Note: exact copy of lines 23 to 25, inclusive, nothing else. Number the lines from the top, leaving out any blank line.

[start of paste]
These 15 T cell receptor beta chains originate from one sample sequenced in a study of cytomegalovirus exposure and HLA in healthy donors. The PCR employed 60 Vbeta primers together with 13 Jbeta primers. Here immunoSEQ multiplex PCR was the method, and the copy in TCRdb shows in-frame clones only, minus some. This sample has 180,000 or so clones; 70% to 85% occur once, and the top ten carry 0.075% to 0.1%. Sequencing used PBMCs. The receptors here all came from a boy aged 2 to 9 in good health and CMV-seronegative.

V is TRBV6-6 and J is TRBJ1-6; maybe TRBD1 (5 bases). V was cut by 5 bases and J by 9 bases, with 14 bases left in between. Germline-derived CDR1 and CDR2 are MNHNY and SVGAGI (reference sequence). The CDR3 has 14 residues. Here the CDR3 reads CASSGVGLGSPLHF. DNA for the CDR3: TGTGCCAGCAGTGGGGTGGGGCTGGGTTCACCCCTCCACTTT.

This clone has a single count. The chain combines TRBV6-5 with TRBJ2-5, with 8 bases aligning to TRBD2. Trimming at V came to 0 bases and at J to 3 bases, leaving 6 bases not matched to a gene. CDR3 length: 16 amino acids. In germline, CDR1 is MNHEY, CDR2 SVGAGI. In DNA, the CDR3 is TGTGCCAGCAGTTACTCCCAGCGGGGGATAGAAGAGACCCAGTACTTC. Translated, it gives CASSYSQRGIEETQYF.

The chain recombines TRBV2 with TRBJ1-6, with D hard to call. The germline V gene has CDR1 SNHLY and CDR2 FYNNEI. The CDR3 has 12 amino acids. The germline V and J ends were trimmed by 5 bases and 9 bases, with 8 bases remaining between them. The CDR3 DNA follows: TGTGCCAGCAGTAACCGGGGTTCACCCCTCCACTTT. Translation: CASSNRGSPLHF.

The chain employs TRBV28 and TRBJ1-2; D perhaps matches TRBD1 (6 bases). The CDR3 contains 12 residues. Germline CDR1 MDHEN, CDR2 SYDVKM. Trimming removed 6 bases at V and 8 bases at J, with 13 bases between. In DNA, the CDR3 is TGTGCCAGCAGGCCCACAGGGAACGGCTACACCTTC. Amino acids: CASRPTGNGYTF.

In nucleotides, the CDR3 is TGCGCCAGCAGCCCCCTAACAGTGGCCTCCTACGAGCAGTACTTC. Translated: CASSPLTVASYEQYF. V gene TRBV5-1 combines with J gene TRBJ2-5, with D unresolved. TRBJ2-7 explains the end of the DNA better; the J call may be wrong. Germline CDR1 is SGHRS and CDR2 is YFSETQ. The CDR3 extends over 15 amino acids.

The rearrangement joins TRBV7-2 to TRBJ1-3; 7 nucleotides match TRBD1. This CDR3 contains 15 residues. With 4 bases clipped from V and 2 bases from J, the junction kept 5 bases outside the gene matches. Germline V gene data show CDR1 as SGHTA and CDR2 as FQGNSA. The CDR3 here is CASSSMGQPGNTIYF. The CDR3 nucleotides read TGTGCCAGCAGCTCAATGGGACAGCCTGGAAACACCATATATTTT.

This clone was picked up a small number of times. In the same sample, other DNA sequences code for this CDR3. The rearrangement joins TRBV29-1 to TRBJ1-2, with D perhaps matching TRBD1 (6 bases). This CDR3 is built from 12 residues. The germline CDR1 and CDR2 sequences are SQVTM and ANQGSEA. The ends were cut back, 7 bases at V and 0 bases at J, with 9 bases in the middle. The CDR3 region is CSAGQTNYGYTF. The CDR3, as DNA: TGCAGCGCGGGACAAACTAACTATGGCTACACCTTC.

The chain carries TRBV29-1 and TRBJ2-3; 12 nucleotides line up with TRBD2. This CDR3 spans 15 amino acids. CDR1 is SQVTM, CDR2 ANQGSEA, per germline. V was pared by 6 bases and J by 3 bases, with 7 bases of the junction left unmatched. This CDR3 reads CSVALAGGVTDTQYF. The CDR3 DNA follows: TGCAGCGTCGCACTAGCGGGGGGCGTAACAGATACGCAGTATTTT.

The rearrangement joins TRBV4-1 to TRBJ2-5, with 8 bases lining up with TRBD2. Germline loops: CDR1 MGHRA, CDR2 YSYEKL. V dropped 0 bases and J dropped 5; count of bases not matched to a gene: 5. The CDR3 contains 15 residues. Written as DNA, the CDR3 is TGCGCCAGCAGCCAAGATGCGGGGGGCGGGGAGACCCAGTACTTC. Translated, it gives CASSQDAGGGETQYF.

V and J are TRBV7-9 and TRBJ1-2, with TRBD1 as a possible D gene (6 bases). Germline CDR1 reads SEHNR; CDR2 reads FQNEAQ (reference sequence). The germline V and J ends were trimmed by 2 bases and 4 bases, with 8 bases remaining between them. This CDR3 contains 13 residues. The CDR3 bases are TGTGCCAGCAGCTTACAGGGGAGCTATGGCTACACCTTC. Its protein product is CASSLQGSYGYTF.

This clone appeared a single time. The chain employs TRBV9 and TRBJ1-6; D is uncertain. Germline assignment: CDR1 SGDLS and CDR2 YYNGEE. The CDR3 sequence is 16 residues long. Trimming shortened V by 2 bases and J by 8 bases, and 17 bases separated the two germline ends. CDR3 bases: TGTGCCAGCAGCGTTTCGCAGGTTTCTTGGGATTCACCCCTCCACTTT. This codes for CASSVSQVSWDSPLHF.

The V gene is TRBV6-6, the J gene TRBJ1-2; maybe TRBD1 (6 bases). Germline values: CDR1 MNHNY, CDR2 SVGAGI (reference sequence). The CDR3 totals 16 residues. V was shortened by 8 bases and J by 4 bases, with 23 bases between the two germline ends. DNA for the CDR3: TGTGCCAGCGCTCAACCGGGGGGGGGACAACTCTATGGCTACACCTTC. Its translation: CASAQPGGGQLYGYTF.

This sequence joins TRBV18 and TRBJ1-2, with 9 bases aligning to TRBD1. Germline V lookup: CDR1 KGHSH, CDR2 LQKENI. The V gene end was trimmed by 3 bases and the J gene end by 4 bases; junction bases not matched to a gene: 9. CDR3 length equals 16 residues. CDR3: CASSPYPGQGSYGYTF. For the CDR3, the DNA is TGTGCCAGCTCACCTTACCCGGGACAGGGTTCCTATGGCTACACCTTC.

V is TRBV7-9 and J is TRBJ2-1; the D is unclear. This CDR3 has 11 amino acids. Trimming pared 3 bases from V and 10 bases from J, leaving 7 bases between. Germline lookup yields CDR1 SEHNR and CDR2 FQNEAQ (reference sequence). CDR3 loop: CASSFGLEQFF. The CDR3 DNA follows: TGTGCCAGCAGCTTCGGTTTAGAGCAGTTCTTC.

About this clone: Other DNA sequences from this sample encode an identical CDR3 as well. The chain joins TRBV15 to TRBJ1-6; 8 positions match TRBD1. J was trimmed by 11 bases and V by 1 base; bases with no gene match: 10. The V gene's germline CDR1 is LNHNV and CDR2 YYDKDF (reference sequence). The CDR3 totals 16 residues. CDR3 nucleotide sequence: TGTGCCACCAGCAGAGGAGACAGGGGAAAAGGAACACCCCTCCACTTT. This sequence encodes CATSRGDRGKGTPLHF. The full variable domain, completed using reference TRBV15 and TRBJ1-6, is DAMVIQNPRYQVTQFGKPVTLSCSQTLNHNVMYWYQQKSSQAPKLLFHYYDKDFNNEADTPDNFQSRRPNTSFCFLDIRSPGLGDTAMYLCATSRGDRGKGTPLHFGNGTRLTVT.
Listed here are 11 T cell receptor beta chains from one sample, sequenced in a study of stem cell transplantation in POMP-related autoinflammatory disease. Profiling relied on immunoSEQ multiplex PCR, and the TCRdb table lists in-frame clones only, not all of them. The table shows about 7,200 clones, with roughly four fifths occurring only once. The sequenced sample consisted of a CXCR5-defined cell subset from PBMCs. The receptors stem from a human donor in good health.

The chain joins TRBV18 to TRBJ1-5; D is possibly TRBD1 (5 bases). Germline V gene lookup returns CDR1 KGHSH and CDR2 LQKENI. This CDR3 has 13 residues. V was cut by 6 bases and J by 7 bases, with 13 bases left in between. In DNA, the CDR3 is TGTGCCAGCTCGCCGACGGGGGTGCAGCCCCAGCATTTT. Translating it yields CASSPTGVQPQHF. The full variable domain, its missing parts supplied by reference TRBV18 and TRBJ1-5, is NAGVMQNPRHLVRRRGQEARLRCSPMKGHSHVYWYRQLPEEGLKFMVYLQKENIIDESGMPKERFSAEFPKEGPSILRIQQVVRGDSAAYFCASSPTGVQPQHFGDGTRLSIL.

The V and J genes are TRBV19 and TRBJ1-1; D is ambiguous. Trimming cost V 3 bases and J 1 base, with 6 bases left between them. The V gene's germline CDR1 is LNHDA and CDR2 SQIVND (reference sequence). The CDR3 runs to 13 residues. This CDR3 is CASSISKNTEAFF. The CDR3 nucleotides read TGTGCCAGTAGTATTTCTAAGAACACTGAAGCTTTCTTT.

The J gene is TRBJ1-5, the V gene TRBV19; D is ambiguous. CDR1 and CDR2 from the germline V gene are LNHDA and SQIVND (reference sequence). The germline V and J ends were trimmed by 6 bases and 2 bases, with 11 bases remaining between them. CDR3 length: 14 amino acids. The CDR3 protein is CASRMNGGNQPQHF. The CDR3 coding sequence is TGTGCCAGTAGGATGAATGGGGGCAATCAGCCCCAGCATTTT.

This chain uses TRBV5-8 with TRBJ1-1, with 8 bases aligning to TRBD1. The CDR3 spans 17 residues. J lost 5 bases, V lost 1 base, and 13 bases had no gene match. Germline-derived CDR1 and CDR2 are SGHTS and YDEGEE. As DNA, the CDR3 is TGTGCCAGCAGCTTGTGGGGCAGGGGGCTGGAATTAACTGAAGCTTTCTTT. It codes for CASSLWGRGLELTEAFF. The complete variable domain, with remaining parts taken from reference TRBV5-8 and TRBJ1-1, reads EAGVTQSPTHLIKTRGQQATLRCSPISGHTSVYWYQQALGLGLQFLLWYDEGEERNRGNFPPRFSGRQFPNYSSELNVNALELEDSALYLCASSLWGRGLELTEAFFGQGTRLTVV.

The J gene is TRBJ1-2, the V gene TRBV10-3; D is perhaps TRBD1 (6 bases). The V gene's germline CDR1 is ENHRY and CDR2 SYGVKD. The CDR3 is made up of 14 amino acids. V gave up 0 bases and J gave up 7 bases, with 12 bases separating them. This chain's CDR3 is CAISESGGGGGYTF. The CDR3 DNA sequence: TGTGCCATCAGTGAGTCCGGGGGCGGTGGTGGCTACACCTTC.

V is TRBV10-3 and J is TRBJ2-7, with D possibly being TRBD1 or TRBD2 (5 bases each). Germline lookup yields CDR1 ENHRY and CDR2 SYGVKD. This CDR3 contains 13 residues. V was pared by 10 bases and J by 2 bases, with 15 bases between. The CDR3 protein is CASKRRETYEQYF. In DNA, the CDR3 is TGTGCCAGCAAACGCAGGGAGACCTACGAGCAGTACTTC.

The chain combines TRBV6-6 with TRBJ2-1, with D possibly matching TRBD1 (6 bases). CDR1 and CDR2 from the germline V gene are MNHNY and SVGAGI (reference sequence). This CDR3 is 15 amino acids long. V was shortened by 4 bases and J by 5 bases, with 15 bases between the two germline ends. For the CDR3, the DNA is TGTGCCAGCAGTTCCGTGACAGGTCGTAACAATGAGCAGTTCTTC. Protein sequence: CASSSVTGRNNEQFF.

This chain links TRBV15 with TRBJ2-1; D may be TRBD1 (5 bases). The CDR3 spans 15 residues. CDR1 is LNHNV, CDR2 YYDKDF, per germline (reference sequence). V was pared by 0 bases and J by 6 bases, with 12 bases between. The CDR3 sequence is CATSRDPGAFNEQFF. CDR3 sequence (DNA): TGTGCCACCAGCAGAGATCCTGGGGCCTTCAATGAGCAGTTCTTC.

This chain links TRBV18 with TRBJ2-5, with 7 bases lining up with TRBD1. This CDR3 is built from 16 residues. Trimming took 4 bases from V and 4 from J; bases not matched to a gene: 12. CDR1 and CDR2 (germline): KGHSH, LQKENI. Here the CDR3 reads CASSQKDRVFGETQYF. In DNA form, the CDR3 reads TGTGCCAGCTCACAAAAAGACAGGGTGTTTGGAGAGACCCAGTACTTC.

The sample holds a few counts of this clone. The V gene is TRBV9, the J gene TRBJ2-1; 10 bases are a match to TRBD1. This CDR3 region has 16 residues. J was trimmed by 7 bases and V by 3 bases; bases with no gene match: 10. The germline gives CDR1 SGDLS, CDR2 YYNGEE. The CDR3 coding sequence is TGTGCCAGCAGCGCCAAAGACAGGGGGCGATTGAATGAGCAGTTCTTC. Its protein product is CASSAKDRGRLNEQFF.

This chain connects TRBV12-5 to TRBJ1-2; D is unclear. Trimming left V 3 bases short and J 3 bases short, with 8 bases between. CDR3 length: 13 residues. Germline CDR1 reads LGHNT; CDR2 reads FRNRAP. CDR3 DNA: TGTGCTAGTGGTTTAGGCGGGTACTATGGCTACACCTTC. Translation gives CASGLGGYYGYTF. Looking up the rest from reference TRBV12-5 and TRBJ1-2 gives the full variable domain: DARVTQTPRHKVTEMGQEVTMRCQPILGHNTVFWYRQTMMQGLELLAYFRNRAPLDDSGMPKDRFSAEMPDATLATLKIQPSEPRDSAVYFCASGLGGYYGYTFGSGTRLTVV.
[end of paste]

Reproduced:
V is TRBV10-3 and J is TRBJ2-7, with D possibly being TRBD1 or TRBD2 (5 bases each). Germline lookup yields CDR1 ENHRY and CDR2 SYGVKD. This CDR3 contains 13 residues. V was pared by 10 bases and J by 2 bases, with 15 bases between. The CDR3 protein is CASKRRETYEQYF. In DNA, the CDR3 is TGTGCCAGCAAACGCAGGGAGACCTACGAGCAGTACTTC.

The chain combines TRBV6-6 with TRBJ2-1, with D possibly matching TRBD1 (6 bases). CDR1 and CDR2 from the germline V gene are MNHNY and SVGAGI (reference sequence). This CDR3 is 15 amino acids long. V was shortened by 4 bases and J by 5 bases, with 15 bases between the two germline ends. For the CDR3, the DNA is TGTGCCAGCAGTTCCGTGACAGGTCGTAACAATGAGCAGTTCTTC. Protein sequence: CASSSVTGRNNEQFF.

This chain links TRBV15 with TRBJ2-1; D may be TRBD1 (5 bases). The CDR3 spans 15 residues. CDR1 is LNHNV, CDR2 YYDKDF, per germline (reference sequence). V was pared by 0 bases and J by 6 bases, with 12 bases between. The CDR3 sequence is CATSRDPGAFNEQFF. CDR3 sequence (DNA): TGTGCCACCAGCAGAGATCCTGGGGCCTTCAATGAGCAGTTCTTC.